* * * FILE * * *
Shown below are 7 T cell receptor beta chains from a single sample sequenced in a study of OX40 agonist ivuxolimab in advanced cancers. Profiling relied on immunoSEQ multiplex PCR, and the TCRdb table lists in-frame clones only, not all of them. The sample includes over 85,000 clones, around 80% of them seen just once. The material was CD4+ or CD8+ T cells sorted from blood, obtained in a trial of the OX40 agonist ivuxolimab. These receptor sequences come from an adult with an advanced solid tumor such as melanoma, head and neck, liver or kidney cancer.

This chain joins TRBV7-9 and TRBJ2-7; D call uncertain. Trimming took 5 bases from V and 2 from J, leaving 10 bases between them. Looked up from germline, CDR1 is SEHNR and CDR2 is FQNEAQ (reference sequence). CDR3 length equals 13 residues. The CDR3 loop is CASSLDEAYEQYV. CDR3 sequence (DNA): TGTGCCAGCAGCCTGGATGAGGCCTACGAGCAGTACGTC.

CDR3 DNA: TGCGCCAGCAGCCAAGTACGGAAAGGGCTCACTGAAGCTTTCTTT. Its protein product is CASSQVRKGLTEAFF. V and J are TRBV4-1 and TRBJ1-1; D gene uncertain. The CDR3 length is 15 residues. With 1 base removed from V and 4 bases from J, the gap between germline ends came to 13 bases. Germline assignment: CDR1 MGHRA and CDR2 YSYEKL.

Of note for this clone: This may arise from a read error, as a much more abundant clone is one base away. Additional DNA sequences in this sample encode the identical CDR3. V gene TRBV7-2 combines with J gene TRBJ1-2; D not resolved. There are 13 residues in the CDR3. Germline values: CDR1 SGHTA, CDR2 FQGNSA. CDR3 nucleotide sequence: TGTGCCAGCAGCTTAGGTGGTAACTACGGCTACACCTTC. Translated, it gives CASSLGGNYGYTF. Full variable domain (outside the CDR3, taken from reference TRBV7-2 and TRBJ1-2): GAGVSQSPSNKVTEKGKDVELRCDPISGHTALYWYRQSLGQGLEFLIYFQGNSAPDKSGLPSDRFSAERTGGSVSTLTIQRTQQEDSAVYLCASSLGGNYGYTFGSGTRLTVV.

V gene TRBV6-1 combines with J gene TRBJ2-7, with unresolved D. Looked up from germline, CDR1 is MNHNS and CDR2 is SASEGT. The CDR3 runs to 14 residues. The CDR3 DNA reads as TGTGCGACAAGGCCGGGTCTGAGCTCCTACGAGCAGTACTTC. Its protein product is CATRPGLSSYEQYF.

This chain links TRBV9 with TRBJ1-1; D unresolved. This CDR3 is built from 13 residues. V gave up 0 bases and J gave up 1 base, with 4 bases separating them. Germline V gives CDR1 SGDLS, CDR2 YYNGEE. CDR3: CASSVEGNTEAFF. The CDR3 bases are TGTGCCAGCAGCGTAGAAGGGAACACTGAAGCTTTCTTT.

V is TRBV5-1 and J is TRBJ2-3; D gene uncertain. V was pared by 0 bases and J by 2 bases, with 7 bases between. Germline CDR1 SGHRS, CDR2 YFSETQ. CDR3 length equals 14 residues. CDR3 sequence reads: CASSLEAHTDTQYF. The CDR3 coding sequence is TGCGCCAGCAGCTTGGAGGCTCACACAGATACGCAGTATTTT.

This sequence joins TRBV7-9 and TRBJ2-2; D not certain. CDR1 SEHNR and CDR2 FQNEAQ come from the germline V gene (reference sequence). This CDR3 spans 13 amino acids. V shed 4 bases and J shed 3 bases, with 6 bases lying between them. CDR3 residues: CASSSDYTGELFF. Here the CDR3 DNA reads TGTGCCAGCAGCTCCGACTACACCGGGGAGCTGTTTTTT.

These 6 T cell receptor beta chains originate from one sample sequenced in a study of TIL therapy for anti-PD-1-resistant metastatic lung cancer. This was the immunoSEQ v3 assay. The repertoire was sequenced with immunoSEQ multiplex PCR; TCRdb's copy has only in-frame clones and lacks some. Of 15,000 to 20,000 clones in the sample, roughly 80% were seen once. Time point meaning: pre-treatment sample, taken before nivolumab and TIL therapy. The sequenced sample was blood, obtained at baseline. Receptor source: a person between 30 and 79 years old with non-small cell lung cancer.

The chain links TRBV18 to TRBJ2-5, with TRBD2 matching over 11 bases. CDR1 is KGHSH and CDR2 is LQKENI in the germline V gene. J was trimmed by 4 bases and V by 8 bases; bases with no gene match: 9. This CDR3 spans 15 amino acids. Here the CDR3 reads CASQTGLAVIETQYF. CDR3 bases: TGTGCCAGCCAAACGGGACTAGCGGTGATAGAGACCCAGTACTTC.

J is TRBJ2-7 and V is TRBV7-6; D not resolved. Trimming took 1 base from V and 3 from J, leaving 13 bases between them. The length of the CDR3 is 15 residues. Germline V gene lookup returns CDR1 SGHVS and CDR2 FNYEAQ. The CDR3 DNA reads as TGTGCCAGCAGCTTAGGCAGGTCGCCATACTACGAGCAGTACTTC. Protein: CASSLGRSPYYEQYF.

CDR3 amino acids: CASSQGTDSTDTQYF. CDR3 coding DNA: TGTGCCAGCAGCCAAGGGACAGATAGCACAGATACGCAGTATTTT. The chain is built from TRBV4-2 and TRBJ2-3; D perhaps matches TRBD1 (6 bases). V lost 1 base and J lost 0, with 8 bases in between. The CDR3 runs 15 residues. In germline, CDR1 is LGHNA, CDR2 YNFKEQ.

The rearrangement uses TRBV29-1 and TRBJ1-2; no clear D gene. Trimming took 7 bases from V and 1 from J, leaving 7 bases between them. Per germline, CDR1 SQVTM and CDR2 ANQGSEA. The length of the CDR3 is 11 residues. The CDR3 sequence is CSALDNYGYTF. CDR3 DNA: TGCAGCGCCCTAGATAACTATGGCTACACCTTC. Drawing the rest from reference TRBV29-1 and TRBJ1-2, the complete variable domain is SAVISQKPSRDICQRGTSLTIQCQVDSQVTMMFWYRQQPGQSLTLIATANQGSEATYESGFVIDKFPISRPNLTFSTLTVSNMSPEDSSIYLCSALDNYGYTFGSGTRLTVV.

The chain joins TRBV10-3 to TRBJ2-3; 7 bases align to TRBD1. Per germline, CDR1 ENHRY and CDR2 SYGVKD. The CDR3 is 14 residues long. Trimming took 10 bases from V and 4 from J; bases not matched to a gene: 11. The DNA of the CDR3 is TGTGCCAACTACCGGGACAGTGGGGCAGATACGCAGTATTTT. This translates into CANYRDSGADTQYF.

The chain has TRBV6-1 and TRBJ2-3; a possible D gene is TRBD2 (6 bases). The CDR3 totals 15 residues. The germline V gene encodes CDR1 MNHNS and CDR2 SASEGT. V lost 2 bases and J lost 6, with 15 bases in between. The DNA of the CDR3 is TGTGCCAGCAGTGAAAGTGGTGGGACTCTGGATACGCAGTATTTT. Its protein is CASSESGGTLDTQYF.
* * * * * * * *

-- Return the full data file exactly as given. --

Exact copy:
Shown below are 7 T cell receptor beta chains from a single sample sequenced in a study of OX40 agonist ivuxolimab in advanced cancers. Profiling relied on immunoSEQ multiplex PCR, and the TCRdb table lists in-frame clones only, not all of them. The sample includes over 85,000 clones, around 80% of them seen just once. The material was CD4+ or CD8+ T cells sorted from blood, obtained in a trial of the OX40 agonist ivuxolimab. These receptor sequences come from an adult with an advanced solid tumor such as melanoma, head and neck, liver or kidney cancer.

This chain joins TRBV7-9 and TRBJ2-7; D call uncertain. Trimming took 5 bases from V and 2 from J, leaving 10 bases between them. Looked up from germline, CDR1 is SEHNR and CDR2 is FQNEAQ (reference sequence). CDR3 length equals 13 residues. The CDR3 loop is CASSLDEAYEQYV. CDR3 sequence (DNA): TGTGCCAGCAGCCTGGATGAGGCCTACGAGCAGTACGTC.

CDR3 DNA: TGCGCCAGCAGCCAAGTACGGAAAGGGCTCACTGAAGCTTTCTTT. Its protein product is CASSQVRKGLTEAFF. V and J are TRBV4-1 and TRBJ1-1; D gene uncertain. The CDR3 length is 15 residues. With 1 base removed from V and 4 bases from J, the gap between germline ends came to 13 bases. Germline assignment: CDR1 MGHRA and CDR2 YSYEKL.

Of note for this clone: This may arise from a read error, as a much more abundant clone is one base away. Additional DNA sequences in this sample encode the identical CDR3. V gene TRBV7-2 combines with J gene TRBJ1-2; D not resolved. There are 13 residues in the CDR3. Germline values: CDR1 SGHTA, CDR2 FQGNSA. CDR3 nucleotide sequence: TGTGCCAGCAGCTTAGGTGGTAACTACGGCTACACCTTC. Translated, it gives CASSLGGNYGYTF. Full variable domain (outside the CDR3, taken from reference TRBV7-2 and TRBJ1-2): GAGVSQSPSNKVTEKGKDVELRCDPISGHTALYWYRQSLGQGLEFLIYFQGNSAPDKSGLPSDRFSAERTGGSVSTLTIQRTQQEDSAVYLCASSLGGNYGYTFGSGTRLTVV.

V gene TRBV6-1 combines with J gene TRBJ2-7, with unresolved D. Looked up from germline, CDR1 is MNHNS and CDR2 is SASEGT. The CDR3 runs to 14 residues. The CDR3 DNA reads as TGTGCGACAAGGCCGGGTCTGAGCTCCTACGAGCAGTACTTC. Its protein product is CATRPGLSSYEQYF.

This chain links TRBV9 with TRBJ1-1; D unresolved. This CDR3 is built from 13 residues. V gave up 0 bases and J gave up 1 base, with 4 bases separating them. Germline V gives CDR1 SGDLS, CDR2 YYNGEE. CDR3: CASSVEGNTEAFF. The CDR3 bases are TGTGCCAGCAGCGTAGAAGGGAACACTGAAGCTTTCTTT.

V is TRBV5-1 and J is TRBJ2-3; D gene uncertain. V was pared by 0 bases and J by 2 bases, with 7 bases between. Germline CDR1 SGHRS, CDR2 YFSETQ. CDR3 length equals 14 residues. CDR3 sequence reads: CASSLEAHTDTQYF. The CDR3 coding sequence is TGCGCCAGCAGCTTGGAGGCTCACACAGATACGCAGTATTTT.

This sequence joins TRBV7-9 and TRBJ2-2; D not certain. CDR1 SEHNR and CDR2 FQNEAQ come from the germline V gene (reference sequence). This CDR3 spans 13 amino acids. V shed 4 bases and J shed 3 bases, with 6 bases lying between them. CDR3 residues: CASSSDYTGELFF. Here the CDR3 DNA reads TGTGCCAGCAGCTCCGACTACACCGGGGAGCTGTTTTTT.

These 6 T cell receptor beta chains originate from one sample sequenced in a study of TIL therapy for anti-PD-1-resistant metastatic lung cancer. This was the immunoSEQ v3 assay. The repertoire was sequenced with immunoSEQ multiplex PCR; TCRdb's copy has only in-frame clones and lacks some. Of 15,000 to 20,000 clones in the sample, roughly 80% were seen once. Time point meaning: pre-treatment sample, taken before nivolumab and TIL therapy. The sequenced sample was blood, obtained at baseline. Receptor source: a person between 30 and 79 years old with non-small cell lung cancer.

The chain links TRBV18 to TRBJ2-5, with TRBD2 matching over 11 bases. CDR1 is KGHSH and CDR2 is LQKENI in the germline V gene. J was trimmed by 4 bases and V by 8 bases; bases with no gene match: 9. This CDR3 spans 15 amino acids. Here the CDR3 reads CASQTGLAVIETQYF. CDR3 bases: TGTGCCAGCCAAACGGGACTAGCGGTGATAGAGACCCAGTACTTC.

J is TRBJ2-7 and V is TRBV7-6; D not resolved. Trimming took 1 base from V and 3 from J, leaving 13 bases between them. The length of the CDR3 is 15 residues. Germline V gene lookup returns CDR1 SGHVS and CDR2 FNYEAQ. The CDR3 DNA reads as TGTGCCAGCAGCTTAGGCAGGTCGCCATACTACGAGCAGTACTTC. Protein: CASSLGRSPYYEQYF.

CDR3 amino acids: CASSQGTDSTDTQYF. CDR3 coding DNA: TGTGCCAGCAGCCAAGGGACAGATAGCACAGATACGCAGTATTTT. The chain is built from TRBV4-2 and TRBJ2-3; D perhaps matches TRBD1 (6 bases). V lost 1 base and J lost 0, with 8 bases in between. The CDR3 runs 15 residues. In germline, CDR1 is LGHNA, CDR2 YNFKEQ.

The rearrangement uses TRBV29-1 and TRBJ1-2; no clear D gene. Trimming took 7 bases from V and 1 from J, leaving 7 bases between them. Per germline, CDR1 SQVTM and CDR2 ANQGSEA. The length of the CDR3 is 11 residues. The CDR3 sequence is CSALDNYGYTF. CDR3 DNA: TGCAGCGCCCTAGATAACTATGGCTACACCTTC. Drawing the rest from reference TRBV29-1 and TRBJ1-2, the complete variable domain is SAVISQKPSRDICQRGTSLTIQCQVDSQVTMMFWYRQQPGQSLTLIATANQGSEATYESGFVIDKFPISRPNLTFSTLTVSNMSPEDSSIYLCSALDNYGYTFGSGTRLTVV.

The chain joins TRBV10-3 to TRBJ2-3; 7 bases align to TRBD1. Per germline, CDR1 ENHRY and CDR2 SYGVKD. The CDR3 is 14 residues long. Trimming took 10 bases from V and 4 from J; bases not matched to a gene: 11. The DNA of the CDR3 is TGTGCCAACTACCGGGACAGTGGGGCAGATACGCAGTATTTT. This translates into CANYRDSGADTQYF.

The chain has TRBV6-1 and TRBJ2-3; a possible D gene is TRBD2 (6 bases). The CDR3 totals 15 residues. The germline V gene encodes CDR1 MNHNS and CDR2 SASEGT. V lost 2 bases and J lost 6, with 15 bases in between. The DNA of the CDR3 is TGTGCCAGCAGTGAAAGTGGTGGGACTCTGGATACGCAGTATTTT. Its protein is CASSESGGTLDTQYF.